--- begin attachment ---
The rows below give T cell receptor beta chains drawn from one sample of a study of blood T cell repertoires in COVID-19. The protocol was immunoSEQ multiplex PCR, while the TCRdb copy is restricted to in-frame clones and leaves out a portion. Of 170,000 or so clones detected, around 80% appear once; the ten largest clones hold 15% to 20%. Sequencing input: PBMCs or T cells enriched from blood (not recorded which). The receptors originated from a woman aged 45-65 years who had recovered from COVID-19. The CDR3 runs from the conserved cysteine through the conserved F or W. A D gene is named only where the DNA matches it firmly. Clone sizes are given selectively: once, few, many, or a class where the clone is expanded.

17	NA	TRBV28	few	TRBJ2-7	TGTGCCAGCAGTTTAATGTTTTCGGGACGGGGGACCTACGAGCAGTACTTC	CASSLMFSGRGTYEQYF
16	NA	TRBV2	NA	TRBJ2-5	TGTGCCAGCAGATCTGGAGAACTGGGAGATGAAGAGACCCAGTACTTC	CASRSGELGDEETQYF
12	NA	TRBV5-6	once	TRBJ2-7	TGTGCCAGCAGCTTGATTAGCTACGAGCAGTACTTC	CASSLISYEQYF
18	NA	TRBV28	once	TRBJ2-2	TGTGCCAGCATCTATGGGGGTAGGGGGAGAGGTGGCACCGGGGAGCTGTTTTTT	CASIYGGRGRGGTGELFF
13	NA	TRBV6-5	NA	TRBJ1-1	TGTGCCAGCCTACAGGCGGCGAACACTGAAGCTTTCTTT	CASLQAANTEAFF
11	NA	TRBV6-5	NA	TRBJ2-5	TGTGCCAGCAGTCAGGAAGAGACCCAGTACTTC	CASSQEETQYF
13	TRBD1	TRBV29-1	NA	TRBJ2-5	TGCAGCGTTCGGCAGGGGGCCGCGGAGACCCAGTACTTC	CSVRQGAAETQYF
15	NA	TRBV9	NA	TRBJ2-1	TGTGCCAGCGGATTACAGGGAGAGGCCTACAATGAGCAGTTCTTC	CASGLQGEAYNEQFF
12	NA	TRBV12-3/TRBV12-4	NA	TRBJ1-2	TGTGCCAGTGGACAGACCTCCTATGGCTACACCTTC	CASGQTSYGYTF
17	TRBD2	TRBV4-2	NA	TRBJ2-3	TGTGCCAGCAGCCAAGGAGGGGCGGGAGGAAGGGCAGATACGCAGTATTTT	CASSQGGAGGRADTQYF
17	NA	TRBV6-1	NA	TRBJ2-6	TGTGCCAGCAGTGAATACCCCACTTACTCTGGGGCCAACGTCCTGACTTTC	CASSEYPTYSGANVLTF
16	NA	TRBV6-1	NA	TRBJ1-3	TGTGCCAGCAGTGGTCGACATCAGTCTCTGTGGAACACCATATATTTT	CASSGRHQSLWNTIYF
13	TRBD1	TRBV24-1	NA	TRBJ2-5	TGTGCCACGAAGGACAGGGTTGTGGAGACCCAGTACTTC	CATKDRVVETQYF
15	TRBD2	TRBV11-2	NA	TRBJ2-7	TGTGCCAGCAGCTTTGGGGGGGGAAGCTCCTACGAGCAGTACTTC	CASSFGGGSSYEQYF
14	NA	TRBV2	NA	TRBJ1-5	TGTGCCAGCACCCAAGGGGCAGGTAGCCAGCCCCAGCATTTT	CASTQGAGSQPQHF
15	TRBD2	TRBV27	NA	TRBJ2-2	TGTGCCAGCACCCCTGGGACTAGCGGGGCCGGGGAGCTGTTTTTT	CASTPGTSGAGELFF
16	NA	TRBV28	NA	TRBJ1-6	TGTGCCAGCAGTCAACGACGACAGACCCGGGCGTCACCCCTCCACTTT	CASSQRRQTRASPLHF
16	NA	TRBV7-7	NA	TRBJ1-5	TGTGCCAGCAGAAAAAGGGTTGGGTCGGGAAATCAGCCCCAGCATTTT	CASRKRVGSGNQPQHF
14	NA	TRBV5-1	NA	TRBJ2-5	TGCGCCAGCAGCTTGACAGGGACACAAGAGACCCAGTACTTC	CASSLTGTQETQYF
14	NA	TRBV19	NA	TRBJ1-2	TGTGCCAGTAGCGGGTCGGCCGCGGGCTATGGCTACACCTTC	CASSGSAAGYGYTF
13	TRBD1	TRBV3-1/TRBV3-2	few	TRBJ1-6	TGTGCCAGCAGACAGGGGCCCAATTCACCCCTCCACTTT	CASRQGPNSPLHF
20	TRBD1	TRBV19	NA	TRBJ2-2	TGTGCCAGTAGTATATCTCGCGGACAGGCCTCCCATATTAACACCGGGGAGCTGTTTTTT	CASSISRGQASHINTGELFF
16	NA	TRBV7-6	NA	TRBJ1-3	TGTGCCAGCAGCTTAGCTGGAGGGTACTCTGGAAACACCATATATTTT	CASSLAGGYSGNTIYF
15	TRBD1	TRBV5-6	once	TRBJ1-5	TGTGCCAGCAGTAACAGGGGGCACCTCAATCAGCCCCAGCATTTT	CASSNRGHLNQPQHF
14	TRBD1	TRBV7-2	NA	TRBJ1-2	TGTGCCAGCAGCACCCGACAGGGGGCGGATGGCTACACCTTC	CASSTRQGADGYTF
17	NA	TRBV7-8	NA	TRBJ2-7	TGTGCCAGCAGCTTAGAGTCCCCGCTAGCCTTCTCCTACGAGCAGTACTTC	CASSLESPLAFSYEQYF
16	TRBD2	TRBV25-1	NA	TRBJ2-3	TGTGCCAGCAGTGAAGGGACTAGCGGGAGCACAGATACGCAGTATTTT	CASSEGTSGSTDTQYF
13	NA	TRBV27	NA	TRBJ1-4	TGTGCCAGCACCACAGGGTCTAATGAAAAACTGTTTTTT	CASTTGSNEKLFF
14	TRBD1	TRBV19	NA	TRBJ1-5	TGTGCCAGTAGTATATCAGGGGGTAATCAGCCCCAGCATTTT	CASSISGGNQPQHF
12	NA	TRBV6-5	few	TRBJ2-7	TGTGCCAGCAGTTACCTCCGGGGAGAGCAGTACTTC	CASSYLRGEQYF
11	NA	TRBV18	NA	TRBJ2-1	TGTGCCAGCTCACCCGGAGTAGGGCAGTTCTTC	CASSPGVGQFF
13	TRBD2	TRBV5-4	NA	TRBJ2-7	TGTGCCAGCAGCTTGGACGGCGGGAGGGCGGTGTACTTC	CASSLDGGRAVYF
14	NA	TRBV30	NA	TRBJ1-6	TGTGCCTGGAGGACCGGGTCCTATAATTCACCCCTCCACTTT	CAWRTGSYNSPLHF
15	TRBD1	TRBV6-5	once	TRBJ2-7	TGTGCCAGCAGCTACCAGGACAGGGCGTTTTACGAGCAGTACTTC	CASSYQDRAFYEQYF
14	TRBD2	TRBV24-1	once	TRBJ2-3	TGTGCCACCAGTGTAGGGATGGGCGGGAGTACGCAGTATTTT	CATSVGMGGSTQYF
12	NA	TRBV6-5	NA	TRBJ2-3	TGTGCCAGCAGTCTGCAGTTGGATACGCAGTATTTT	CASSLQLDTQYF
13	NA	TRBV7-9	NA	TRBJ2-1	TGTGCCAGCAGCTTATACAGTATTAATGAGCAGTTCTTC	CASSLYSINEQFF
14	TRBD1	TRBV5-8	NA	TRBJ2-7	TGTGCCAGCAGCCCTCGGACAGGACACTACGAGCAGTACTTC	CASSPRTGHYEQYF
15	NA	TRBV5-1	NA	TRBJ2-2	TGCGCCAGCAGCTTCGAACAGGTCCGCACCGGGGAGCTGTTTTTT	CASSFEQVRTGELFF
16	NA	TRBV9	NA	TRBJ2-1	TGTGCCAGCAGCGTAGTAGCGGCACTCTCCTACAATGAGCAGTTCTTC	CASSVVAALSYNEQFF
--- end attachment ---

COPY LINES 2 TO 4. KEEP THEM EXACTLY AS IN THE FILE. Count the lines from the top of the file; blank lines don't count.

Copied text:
17	NA	TRBV28	few	TRBJ2-7	TGTGCCAGCAGTTTAATGTTTTCGGGACGGGGGACCTACGAGCAGTACTTC	CASSLMFSGRGTYEQYF
16	NA	TRBV2	NA	TRBJ2-5	TGTGCCAGCAGATCTGGAGAACTGGGAGATGAAGAGACCCAGTACTTC	CASRSGELGDEETQYF
12	NA	TRBV5-6	once	TRBJ2-7	TGTGCCAGCAGCTTGATTAGCTACGAGCAGTACTTC	CASSLISYEQYF